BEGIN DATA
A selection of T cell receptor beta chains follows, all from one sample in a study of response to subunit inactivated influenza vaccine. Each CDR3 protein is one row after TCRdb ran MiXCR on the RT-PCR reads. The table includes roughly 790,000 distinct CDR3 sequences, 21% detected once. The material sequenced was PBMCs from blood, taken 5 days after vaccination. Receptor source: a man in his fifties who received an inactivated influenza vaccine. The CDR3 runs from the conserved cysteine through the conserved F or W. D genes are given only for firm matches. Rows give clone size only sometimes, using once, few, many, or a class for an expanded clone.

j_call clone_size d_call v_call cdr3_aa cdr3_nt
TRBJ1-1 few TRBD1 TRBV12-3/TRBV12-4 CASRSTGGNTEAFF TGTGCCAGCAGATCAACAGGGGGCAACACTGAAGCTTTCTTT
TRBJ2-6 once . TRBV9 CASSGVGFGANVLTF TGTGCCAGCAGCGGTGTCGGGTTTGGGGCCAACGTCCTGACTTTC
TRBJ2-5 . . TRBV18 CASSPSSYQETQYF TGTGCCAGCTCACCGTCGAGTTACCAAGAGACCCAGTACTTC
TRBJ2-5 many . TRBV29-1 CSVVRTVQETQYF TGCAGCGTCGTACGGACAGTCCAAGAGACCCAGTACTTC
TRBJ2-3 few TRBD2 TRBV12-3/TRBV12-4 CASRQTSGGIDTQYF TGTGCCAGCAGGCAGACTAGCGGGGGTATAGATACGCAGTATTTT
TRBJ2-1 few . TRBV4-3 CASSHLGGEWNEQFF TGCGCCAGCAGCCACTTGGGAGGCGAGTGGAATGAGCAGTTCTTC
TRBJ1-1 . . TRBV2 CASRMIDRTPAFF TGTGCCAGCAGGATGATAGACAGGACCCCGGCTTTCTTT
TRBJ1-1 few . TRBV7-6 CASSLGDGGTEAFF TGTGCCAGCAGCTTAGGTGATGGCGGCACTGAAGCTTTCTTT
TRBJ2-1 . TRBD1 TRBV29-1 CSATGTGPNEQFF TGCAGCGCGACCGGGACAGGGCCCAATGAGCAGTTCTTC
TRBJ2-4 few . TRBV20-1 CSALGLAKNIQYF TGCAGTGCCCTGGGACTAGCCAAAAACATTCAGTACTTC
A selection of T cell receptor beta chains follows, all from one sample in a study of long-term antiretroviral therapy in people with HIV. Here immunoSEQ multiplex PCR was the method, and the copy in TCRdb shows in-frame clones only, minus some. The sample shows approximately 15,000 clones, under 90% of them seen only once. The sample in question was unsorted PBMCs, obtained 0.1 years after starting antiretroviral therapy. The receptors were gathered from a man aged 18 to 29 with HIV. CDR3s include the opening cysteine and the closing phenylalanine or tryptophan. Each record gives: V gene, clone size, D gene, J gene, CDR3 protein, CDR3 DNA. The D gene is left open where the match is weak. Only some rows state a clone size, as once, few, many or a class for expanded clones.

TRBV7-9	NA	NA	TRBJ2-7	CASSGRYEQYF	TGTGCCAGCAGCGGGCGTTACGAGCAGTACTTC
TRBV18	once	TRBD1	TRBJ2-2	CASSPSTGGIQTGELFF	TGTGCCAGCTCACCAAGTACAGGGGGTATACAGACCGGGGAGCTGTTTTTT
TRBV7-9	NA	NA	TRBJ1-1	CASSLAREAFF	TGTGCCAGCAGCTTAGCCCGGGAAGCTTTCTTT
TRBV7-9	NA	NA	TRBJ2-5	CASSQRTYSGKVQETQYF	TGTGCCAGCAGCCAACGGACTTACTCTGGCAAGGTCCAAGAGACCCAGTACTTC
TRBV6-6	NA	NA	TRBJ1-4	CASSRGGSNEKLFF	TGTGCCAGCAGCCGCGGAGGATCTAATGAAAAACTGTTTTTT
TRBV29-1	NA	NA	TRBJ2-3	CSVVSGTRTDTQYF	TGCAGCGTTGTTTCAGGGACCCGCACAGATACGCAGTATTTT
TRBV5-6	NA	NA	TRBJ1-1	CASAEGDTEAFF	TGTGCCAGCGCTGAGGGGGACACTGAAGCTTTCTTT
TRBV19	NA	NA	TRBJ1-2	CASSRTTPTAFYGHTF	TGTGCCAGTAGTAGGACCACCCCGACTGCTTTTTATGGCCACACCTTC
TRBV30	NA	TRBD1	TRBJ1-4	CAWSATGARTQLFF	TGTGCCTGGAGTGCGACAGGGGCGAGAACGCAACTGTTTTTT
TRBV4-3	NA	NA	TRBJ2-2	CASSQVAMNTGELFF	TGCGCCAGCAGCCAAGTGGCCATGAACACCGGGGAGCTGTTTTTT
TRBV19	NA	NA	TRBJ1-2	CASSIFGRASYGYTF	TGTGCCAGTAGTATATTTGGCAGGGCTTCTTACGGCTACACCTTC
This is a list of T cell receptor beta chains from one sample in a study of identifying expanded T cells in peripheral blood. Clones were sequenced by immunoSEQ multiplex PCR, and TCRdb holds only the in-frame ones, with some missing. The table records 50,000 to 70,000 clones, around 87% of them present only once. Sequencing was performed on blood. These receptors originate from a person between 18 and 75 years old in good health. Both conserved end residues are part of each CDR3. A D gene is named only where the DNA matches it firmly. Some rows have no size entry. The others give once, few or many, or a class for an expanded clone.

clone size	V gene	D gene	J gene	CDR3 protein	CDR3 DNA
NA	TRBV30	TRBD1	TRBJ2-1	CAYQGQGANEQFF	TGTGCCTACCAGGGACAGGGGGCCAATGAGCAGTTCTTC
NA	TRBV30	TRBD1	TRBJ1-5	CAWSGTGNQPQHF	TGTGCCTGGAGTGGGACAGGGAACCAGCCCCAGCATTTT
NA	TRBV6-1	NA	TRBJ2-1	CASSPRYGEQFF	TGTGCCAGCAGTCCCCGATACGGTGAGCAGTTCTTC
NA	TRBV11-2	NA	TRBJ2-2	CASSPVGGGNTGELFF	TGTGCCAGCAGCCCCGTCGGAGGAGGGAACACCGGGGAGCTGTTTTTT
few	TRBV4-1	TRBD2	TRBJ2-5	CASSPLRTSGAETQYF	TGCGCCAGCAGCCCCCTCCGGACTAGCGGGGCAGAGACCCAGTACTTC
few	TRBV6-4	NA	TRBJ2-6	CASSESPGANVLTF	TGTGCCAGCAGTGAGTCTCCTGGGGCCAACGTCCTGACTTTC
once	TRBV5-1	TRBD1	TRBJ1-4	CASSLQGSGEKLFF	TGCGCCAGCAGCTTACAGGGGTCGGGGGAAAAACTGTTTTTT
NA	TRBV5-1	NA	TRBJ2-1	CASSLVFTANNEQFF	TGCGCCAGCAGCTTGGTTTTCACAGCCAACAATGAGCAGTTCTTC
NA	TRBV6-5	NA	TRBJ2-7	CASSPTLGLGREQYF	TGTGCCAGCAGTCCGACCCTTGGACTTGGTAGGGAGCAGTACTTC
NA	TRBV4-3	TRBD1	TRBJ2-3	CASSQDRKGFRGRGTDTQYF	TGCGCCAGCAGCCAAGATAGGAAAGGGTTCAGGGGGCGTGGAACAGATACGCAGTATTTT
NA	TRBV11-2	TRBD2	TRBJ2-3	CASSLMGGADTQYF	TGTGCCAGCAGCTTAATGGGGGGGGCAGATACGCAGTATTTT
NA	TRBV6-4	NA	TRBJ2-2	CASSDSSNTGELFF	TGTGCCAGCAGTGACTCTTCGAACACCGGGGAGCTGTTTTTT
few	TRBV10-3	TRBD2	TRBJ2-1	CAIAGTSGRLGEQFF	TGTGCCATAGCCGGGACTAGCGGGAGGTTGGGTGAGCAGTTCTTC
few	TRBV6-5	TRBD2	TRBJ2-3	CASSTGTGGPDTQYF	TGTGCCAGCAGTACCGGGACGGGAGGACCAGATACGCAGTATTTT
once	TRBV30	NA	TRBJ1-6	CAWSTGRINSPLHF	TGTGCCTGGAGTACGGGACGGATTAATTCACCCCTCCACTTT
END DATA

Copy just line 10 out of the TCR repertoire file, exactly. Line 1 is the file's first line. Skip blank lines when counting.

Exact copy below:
TRBJ1-1 few . TRBV7-6 CASSLGDGGTEAFF TGTGCCAGCAGCTTAGGTGATGGCGGCACTGAAGCTTTCTTT